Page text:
Measles virus used to kill cancer cells
U.S. researchers are starting the second of several pending molecular medicine studies in patients using measles to kill cancer cells.
Mayo Clinic Cancer Center scientists opened the new clinical study using a vaccine strain of the measles virus to attack recurrent glioblastoma multiforme -- a largely untreatable brain tumor.
"We are looking at better ways to treat some of the most lethal cancers," said Dr. Eva Galanis, oncologist and lead researcher on the glioblastoma multiforme project in the measles virus investigation. "We have shown in the laboratory and in several animal models that measles virus strains can significantly shrink glioma tumors and prolong animal survival."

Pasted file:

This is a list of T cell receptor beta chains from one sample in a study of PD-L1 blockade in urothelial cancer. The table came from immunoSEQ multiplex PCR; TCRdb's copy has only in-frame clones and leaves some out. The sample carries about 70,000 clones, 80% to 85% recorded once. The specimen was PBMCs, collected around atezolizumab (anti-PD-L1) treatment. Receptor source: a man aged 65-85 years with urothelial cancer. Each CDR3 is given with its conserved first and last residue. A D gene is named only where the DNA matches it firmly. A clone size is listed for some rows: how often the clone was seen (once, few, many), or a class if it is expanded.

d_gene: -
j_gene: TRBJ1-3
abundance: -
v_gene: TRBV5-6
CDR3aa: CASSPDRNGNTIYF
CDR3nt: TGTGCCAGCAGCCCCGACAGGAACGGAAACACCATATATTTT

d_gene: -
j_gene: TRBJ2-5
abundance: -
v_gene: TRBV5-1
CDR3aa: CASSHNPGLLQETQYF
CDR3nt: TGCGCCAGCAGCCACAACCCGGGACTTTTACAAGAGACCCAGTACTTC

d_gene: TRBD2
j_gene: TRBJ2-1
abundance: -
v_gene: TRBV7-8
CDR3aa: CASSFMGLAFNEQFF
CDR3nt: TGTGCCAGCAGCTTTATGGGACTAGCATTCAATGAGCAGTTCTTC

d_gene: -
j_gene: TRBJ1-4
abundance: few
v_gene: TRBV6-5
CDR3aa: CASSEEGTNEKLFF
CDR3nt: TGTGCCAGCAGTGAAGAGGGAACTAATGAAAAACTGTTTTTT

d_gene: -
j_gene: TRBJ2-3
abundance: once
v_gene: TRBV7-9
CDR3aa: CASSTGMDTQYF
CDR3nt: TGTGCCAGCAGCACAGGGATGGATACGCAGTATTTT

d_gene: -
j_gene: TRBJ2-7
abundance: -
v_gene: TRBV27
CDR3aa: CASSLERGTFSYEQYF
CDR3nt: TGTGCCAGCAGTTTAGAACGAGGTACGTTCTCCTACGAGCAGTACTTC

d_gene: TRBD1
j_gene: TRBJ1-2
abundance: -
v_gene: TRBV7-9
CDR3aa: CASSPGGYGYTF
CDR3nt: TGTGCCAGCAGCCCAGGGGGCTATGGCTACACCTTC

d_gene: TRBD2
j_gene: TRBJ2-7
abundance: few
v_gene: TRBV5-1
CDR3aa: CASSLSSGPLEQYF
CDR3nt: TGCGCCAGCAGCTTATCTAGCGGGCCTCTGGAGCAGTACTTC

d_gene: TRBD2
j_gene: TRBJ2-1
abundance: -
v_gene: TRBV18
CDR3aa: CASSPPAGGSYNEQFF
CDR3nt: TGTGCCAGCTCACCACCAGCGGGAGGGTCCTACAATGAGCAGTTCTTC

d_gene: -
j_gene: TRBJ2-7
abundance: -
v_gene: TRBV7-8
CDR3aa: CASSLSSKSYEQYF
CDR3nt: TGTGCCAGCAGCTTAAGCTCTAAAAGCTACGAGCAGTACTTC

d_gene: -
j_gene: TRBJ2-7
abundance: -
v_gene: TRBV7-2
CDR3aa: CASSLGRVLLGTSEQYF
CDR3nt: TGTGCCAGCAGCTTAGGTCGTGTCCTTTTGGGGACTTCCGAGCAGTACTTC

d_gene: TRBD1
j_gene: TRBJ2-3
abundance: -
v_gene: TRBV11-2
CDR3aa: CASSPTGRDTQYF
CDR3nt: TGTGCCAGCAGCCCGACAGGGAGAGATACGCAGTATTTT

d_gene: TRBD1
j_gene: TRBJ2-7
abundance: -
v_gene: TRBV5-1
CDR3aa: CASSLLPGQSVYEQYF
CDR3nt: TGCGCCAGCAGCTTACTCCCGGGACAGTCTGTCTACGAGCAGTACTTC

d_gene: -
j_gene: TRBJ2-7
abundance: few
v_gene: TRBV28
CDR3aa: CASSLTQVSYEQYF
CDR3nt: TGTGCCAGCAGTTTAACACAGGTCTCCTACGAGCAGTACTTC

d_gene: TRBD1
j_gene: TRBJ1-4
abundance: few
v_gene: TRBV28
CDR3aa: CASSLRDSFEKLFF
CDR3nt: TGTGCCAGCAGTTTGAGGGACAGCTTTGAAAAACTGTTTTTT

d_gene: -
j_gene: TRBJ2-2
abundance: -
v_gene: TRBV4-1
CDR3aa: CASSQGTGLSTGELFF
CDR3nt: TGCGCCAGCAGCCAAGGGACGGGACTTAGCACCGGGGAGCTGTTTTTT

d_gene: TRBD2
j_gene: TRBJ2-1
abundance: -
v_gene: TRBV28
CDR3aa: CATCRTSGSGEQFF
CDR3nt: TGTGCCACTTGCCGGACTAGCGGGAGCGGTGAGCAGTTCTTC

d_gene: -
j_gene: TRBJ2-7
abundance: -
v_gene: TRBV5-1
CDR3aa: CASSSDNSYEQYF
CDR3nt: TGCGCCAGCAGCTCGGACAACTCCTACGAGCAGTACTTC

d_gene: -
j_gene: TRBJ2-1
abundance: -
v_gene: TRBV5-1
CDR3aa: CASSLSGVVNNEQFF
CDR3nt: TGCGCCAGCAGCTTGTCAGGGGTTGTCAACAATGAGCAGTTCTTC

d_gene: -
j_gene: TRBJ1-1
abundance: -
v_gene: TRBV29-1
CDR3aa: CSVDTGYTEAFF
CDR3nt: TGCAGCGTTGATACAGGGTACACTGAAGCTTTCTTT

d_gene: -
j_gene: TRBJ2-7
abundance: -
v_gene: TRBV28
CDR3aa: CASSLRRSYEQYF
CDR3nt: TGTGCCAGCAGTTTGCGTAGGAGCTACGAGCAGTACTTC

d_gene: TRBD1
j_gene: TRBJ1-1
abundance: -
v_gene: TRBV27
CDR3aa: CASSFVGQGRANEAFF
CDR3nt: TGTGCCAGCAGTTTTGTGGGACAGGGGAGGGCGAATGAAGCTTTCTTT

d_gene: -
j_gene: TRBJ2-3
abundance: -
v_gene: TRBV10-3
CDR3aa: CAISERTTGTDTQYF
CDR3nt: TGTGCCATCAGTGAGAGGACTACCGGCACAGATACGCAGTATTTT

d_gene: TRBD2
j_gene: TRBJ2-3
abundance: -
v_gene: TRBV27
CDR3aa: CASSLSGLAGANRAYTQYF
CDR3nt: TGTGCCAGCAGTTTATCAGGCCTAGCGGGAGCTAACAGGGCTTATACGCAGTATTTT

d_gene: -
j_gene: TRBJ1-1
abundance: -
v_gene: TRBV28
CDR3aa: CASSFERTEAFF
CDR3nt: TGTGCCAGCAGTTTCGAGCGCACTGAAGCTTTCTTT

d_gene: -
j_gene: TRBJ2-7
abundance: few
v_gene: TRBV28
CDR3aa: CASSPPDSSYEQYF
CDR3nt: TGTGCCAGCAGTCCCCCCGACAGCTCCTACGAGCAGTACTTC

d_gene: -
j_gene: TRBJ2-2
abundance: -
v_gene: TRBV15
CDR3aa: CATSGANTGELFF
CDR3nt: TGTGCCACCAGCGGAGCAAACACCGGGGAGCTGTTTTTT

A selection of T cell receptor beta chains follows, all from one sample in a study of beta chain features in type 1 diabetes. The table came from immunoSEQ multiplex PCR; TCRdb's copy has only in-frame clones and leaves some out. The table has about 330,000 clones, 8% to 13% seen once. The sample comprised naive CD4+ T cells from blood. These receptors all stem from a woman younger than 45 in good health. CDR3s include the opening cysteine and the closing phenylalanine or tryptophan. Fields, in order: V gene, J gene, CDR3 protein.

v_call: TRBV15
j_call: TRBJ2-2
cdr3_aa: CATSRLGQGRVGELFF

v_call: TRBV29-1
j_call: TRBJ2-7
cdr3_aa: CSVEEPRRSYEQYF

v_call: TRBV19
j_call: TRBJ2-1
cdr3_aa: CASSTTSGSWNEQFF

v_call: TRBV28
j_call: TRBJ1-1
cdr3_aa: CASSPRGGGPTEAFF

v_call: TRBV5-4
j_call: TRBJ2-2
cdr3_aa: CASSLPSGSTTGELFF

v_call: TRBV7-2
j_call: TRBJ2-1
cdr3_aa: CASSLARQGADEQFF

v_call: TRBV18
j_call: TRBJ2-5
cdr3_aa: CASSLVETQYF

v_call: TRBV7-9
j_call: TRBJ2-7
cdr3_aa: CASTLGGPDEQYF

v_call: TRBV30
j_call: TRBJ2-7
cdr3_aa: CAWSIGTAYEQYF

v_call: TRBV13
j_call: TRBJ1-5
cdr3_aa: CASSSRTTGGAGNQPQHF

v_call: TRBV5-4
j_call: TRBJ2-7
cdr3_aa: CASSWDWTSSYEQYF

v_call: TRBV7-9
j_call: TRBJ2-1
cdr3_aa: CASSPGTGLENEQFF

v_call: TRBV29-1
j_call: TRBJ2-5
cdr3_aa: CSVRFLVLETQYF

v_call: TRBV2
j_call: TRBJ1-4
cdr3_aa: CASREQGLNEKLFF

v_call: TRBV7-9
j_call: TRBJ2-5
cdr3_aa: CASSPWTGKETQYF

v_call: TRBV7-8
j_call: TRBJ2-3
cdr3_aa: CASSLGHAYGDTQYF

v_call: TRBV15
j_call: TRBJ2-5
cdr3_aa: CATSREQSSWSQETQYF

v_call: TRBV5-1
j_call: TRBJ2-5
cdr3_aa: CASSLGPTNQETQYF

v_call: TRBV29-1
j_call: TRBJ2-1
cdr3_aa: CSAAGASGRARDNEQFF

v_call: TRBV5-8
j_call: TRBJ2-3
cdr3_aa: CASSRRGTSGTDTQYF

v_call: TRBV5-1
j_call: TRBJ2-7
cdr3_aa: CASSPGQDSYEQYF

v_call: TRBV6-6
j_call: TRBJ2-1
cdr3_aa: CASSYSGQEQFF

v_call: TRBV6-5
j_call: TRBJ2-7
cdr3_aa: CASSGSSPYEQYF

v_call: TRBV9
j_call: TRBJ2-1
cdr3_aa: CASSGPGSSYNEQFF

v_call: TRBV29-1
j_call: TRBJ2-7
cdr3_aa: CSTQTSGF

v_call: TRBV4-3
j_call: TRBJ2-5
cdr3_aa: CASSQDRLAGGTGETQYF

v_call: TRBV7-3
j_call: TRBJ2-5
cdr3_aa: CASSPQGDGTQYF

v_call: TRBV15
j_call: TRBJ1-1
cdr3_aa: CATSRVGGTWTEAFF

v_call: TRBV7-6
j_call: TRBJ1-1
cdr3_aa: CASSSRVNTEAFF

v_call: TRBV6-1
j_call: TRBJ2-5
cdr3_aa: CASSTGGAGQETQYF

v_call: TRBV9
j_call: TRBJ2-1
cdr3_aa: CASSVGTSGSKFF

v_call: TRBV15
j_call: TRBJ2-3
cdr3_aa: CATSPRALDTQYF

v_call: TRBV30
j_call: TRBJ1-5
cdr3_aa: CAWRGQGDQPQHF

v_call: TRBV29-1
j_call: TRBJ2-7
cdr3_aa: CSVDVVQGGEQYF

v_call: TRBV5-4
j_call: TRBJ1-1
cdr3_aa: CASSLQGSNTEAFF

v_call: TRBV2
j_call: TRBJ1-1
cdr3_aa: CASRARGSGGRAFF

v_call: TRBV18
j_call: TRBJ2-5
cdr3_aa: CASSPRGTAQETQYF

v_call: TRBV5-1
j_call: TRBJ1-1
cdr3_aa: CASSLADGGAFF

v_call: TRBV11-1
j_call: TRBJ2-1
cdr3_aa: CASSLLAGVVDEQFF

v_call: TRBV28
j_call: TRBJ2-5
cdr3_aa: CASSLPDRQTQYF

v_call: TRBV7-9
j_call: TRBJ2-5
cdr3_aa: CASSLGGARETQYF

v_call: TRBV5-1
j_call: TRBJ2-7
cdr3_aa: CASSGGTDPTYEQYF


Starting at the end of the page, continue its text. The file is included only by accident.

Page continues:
The Mayo Clinic says its pursuit of oncolytic measles vaccine strains for cancer treatment is unique, growing from the most basic laboratory science to a sophisticated therapy being tested in several tumor types, including glioblastoma multiforme, recurrent ovarian cancer and multiple myeloma.
The glioblastoma multiforme study, which started Tuesday, is designed to test the safety of the virus for the treatment of gliomas and enable biological monitoring of anti-tumor activity.
Copyright 2006 by United Press International